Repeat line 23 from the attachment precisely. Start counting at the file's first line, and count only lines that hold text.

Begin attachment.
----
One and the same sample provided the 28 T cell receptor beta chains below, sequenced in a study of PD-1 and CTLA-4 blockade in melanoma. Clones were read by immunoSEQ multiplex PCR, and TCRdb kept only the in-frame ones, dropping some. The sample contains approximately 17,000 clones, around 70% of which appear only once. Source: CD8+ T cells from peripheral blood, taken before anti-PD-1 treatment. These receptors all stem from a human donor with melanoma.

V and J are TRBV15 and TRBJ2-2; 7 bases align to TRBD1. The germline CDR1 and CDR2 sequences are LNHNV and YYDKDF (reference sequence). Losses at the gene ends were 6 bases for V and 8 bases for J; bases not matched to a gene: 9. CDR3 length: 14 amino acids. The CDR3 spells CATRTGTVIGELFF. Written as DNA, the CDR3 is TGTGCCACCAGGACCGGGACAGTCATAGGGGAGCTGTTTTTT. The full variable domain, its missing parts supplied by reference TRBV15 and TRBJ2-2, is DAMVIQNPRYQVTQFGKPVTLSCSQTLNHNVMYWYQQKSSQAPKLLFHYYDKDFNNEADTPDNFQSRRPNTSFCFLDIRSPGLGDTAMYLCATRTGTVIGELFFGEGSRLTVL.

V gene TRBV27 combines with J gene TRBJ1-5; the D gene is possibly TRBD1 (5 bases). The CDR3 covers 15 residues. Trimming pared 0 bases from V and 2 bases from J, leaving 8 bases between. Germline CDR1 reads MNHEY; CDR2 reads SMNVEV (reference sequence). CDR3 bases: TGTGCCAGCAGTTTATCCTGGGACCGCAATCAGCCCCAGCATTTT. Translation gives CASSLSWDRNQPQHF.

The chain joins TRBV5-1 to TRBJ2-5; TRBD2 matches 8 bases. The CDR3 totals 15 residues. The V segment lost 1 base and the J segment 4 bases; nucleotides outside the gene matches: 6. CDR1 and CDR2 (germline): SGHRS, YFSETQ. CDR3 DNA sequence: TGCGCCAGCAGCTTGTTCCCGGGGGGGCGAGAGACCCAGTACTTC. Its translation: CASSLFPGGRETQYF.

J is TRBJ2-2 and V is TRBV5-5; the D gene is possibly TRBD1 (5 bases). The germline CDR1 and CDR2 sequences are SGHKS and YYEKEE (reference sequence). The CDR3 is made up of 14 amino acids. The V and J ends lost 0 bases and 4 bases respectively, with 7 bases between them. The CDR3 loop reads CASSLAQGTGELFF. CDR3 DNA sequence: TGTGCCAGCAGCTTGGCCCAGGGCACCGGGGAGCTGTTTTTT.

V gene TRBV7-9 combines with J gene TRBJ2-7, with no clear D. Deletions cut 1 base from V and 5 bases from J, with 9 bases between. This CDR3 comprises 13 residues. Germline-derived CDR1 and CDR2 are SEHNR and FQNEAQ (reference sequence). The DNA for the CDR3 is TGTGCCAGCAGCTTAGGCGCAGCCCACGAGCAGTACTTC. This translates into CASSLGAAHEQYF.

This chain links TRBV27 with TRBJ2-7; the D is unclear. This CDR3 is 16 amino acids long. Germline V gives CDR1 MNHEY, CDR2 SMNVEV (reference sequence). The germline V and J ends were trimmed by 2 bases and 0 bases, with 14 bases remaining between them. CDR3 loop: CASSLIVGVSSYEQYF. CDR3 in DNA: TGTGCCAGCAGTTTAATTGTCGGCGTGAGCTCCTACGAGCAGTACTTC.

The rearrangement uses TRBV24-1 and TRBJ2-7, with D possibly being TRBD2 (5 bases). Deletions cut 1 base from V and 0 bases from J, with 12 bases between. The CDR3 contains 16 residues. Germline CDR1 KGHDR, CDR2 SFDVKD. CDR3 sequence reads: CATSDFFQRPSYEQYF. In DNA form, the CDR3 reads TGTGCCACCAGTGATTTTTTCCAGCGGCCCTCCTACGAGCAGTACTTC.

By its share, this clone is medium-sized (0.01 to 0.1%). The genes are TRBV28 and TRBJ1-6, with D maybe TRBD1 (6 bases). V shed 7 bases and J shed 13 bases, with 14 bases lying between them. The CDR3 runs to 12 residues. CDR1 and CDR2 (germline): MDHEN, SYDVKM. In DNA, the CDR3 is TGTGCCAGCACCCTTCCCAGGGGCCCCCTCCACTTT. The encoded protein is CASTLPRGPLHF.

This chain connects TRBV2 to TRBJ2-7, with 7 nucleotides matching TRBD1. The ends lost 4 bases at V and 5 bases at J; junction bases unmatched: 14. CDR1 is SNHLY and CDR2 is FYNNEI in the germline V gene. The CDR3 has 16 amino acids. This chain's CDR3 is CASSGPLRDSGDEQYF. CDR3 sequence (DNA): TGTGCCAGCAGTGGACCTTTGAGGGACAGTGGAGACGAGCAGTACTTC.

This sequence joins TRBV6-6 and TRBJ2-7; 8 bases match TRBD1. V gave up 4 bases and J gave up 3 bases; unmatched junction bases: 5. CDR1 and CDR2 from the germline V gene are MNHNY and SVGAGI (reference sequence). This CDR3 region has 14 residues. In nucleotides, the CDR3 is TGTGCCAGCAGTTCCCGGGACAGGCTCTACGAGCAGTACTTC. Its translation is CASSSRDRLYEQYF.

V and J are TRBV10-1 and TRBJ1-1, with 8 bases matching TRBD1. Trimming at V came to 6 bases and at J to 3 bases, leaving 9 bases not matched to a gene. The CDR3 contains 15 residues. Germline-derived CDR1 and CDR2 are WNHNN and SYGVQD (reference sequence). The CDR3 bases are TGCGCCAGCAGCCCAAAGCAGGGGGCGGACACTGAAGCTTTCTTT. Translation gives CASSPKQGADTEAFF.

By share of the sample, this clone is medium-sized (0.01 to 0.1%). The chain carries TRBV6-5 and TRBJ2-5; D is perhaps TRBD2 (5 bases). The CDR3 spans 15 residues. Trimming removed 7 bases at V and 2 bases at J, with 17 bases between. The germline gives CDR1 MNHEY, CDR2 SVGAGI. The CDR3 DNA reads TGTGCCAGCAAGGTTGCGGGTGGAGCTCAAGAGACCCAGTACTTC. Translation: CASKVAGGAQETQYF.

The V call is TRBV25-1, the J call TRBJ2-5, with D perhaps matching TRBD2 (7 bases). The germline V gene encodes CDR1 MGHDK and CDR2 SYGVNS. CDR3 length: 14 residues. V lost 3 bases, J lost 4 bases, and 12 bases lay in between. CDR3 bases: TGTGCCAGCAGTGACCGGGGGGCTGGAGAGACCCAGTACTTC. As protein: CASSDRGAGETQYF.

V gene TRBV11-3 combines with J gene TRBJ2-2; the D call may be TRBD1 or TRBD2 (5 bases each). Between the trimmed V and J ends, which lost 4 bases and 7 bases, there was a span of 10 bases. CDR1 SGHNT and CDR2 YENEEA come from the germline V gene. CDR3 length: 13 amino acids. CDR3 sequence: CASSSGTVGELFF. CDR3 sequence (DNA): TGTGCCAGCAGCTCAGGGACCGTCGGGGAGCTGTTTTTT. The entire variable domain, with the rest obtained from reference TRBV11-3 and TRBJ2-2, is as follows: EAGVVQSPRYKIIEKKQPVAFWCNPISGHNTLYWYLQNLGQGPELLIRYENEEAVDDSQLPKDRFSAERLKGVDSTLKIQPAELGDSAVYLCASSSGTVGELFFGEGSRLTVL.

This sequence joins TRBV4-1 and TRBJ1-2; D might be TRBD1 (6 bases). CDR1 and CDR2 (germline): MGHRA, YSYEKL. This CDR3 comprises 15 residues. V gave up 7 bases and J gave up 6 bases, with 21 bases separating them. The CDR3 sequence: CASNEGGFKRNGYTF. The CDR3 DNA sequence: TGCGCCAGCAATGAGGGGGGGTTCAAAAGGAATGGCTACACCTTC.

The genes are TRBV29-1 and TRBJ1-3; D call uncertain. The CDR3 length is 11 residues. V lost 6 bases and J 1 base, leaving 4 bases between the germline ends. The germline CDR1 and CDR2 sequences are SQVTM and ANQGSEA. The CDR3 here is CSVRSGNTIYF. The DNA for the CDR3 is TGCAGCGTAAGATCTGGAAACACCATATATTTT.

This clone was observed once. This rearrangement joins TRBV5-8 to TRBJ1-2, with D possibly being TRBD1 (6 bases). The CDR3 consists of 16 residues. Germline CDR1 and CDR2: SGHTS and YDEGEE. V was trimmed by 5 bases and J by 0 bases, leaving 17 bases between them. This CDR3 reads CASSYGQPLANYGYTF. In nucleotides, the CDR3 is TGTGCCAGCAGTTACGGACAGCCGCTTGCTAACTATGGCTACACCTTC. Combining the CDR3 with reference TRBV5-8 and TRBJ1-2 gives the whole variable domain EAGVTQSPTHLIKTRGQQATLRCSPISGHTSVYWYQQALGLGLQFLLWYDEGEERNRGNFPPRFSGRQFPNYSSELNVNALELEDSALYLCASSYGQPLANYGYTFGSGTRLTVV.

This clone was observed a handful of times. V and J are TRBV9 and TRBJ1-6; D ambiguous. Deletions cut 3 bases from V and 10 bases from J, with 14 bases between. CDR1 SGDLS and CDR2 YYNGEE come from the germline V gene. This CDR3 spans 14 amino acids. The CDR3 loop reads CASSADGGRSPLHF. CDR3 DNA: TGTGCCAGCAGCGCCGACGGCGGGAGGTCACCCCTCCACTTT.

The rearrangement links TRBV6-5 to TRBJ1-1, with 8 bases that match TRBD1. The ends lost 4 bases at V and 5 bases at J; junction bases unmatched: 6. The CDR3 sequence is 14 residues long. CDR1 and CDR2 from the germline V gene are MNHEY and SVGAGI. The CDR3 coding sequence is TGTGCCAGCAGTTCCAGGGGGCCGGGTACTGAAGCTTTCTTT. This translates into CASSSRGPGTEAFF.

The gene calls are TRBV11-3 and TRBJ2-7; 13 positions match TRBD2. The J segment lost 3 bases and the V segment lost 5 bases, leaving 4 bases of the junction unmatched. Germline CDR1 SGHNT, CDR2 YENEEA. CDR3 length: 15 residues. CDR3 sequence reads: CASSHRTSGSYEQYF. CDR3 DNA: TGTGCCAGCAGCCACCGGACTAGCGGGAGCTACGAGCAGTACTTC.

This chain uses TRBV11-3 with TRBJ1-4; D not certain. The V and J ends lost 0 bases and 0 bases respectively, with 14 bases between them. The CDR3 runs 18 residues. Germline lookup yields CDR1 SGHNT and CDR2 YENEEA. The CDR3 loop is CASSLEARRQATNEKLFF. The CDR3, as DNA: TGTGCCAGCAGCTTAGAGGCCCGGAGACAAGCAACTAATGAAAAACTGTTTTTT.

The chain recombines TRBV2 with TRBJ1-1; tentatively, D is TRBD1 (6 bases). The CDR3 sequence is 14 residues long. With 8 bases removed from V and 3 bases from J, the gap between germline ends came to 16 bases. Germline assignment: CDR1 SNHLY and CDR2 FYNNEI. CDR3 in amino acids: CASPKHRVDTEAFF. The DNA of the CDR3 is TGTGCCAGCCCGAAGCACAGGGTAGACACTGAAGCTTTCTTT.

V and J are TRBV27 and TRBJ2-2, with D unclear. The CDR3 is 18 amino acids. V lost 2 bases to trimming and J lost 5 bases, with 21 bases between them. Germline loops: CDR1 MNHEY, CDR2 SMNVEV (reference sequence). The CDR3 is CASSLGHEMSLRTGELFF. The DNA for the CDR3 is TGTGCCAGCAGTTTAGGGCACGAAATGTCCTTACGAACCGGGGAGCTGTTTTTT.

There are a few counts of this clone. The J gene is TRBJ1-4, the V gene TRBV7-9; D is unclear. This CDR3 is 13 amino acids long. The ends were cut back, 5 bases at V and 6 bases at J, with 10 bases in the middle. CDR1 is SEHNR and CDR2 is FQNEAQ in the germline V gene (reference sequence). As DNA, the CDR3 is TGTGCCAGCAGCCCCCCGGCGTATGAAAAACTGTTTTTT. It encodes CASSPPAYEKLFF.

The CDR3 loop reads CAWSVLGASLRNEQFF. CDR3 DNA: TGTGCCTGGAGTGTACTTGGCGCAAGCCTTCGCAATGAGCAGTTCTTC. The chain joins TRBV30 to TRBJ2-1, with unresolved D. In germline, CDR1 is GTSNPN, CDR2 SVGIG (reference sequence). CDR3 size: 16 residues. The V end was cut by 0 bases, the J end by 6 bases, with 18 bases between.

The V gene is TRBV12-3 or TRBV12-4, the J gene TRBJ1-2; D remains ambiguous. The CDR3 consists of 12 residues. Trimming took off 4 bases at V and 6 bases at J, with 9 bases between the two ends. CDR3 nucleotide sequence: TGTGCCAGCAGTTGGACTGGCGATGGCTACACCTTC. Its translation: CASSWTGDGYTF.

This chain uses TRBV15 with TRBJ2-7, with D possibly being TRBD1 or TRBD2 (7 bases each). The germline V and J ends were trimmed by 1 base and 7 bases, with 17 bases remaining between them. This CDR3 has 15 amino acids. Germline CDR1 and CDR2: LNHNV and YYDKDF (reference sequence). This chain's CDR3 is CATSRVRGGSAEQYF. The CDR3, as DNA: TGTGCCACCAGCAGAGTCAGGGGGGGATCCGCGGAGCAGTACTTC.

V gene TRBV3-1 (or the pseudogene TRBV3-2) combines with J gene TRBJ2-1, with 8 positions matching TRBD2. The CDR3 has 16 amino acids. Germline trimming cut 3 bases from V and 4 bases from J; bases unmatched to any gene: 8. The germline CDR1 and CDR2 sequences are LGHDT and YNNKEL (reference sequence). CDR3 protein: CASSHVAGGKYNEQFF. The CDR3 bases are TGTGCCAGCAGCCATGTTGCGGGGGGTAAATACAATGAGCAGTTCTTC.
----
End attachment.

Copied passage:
The chain recombines TRBV2 with TRBJ1-1; tentatively, D is TRBD1 (6 bases). The CDR3 sequence is 14 residues long. With 8 bases removed from V and 3 bases from J, the gap between germline ends came to 16 bases. Germline assignment: CDR1 SNHLY and CDR2 FYNNEI. CDR3 in amino acids: CASPKHRVDTEAFF. The DNA of the CDR3 is TGTGCCAGCCCGAAGCACAGGGTAGACACTGAAGCTTTCTTT.